This is not the age of experimental fiction. It’s the age of Franzen, not Foster Wallace. That shift was on its cusp in 2007, when the critic James Wood had declared in favor of realism, and Steven Hall published his debut, The Raw Shark Texts. Noted for its innovative design — it transformed into a flip book in which a text-block shark menaced the reader — that British metafictional novel created a big splash.
In the 14 years since then, Hall has been undeterred by shifting fashions, and his follow-up shares many of the features of his debut. There are blocks of text in the shape of leaves, characters who may not exist, and long discourses on entropy: the titular demon is a conceptual one that briefly appears to break the second law of thermodynamics.
The protagonist is Thomas Quinn, a struggling novelist and the son of a late, famous writer. His wife is away, working on Easter Island, being livestreamed and getting rather too close to a colleague. Lonely and broke in her absence, Quinn receives an intriguing photograph from a former protégé of his father’s, the hugely more successful, and now reclusive, novelist Andrew Black. Soon our hero is on a quest to find Black and steal his valuable new book.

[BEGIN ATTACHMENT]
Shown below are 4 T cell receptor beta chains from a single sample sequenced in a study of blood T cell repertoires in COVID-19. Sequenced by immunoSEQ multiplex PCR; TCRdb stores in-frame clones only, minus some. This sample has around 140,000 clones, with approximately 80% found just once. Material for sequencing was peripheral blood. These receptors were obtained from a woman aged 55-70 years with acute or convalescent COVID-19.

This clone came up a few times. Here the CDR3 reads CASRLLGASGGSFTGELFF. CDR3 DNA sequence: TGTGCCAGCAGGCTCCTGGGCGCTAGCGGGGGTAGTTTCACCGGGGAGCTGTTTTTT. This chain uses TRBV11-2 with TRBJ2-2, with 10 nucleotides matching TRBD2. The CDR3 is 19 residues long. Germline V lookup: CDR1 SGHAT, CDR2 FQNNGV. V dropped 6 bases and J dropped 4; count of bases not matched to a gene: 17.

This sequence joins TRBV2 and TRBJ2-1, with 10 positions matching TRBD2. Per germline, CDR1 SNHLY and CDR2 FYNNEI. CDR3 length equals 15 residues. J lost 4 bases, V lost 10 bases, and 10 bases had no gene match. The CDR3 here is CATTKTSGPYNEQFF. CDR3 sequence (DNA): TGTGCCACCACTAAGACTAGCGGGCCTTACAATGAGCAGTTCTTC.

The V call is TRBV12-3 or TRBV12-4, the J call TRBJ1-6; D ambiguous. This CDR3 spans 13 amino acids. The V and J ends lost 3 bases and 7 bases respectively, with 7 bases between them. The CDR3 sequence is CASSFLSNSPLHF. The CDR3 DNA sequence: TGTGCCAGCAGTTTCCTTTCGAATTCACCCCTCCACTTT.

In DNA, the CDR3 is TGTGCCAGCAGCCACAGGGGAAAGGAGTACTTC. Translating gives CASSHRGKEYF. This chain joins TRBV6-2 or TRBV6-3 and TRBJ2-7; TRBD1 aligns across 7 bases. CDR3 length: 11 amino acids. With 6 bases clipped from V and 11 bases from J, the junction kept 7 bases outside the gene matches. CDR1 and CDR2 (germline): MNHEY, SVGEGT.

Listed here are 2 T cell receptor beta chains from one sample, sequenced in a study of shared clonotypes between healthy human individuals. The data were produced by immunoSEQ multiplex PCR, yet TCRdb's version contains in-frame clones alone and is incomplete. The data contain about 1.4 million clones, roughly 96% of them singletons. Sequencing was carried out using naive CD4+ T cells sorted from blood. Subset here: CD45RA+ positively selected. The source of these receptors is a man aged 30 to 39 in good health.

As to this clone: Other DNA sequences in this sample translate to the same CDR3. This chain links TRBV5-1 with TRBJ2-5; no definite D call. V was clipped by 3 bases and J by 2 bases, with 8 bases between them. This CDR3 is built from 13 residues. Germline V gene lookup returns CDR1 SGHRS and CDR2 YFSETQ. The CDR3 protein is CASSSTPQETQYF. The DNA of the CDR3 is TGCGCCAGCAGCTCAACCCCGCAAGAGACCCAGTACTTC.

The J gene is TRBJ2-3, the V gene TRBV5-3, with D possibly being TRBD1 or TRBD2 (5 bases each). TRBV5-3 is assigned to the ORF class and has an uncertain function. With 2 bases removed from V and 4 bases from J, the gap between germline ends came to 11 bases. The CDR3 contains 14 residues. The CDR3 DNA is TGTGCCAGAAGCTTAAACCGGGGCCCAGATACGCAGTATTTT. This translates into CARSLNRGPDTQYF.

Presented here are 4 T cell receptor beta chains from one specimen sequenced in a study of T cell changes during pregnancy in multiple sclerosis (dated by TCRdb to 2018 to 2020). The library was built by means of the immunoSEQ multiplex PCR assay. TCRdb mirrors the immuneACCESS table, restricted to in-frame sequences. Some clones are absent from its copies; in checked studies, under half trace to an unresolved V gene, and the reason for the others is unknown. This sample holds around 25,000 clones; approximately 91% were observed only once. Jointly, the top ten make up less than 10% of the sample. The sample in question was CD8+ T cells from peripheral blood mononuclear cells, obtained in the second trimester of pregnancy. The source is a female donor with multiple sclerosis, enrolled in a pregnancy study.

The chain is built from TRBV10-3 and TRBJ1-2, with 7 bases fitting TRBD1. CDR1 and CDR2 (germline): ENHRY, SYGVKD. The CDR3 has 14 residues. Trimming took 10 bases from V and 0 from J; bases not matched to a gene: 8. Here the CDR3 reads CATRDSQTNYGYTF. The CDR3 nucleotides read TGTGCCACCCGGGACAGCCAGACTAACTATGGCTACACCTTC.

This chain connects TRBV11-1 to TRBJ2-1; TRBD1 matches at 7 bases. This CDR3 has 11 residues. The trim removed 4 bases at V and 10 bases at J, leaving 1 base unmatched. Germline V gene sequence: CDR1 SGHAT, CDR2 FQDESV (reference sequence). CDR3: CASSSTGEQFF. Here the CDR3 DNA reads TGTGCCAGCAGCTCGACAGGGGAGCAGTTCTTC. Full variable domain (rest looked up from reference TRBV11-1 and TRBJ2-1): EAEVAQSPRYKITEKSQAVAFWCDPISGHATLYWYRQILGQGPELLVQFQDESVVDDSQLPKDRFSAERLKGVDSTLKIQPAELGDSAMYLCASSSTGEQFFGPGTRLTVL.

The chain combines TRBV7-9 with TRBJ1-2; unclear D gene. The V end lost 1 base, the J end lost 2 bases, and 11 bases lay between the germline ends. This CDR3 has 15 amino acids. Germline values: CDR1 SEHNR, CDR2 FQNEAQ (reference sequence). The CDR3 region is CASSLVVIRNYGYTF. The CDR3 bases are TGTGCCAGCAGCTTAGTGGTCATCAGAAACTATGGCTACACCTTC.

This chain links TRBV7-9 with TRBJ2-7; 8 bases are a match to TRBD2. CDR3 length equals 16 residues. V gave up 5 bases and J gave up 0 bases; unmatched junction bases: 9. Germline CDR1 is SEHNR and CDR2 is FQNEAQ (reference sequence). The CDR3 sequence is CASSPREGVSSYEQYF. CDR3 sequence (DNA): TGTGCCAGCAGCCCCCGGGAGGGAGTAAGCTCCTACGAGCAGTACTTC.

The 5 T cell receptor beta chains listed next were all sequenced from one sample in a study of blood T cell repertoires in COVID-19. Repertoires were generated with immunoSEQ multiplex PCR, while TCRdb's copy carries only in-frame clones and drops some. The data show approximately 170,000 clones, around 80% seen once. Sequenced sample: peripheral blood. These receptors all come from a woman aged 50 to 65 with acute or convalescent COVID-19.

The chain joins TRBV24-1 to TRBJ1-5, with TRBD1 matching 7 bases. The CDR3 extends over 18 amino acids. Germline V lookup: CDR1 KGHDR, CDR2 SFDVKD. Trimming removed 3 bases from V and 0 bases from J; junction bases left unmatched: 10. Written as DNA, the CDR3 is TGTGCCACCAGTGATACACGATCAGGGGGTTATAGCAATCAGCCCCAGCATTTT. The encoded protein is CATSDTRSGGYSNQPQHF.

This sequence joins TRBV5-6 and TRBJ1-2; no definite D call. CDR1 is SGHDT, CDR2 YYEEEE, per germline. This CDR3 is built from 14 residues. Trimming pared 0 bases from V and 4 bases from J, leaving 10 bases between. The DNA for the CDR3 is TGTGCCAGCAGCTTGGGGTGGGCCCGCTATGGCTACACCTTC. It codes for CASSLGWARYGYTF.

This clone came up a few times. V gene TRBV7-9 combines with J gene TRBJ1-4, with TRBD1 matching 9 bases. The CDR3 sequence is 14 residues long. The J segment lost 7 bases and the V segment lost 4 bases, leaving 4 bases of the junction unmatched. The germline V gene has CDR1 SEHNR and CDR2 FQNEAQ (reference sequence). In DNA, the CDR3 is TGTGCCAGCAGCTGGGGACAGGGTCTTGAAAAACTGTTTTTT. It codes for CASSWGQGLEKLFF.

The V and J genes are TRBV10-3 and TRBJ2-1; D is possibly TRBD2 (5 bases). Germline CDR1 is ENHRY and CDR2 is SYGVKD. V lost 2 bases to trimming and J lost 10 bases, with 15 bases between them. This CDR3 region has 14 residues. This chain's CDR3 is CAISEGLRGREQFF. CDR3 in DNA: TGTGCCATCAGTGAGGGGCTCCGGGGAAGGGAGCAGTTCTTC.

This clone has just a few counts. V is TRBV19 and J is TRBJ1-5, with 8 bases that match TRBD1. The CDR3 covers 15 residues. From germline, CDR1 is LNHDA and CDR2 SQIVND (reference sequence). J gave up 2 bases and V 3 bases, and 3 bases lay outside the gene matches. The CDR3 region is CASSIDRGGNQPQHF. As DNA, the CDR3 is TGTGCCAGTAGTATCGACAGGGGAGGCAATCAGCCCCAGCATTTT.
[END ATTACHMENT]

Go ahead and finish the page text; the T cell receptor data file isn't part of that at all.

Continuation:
Written in the first person and paced like a thriller, Maxwell’s Demon has an intimacy and immediacy that quickly grips you. Even the long digressions on theory — a trademark of the form — are enjoyable to read. As it wears on, though, the plot’s improbability jars with its striving for emotional resonance. Far-fetched and relentless twists are fine in a picaresque romp, but less so when we’re expected to care. In the final pages there’s an interesting, unexpected turn: a literal interpretation of the post-structuralist idea that language creates, rather than merely describes, reality. The problem is that we’re not invested enough in one of the key characters to give it the heft it seeks. A perfect example of this sort of ending — indeed of this sort of book — is Bret Easton Ellis’s Lunar Park, which was published two years before Hall’s debut. It remains the gold standard.
This article was originally published in The Spectator’s May 2021 World edition.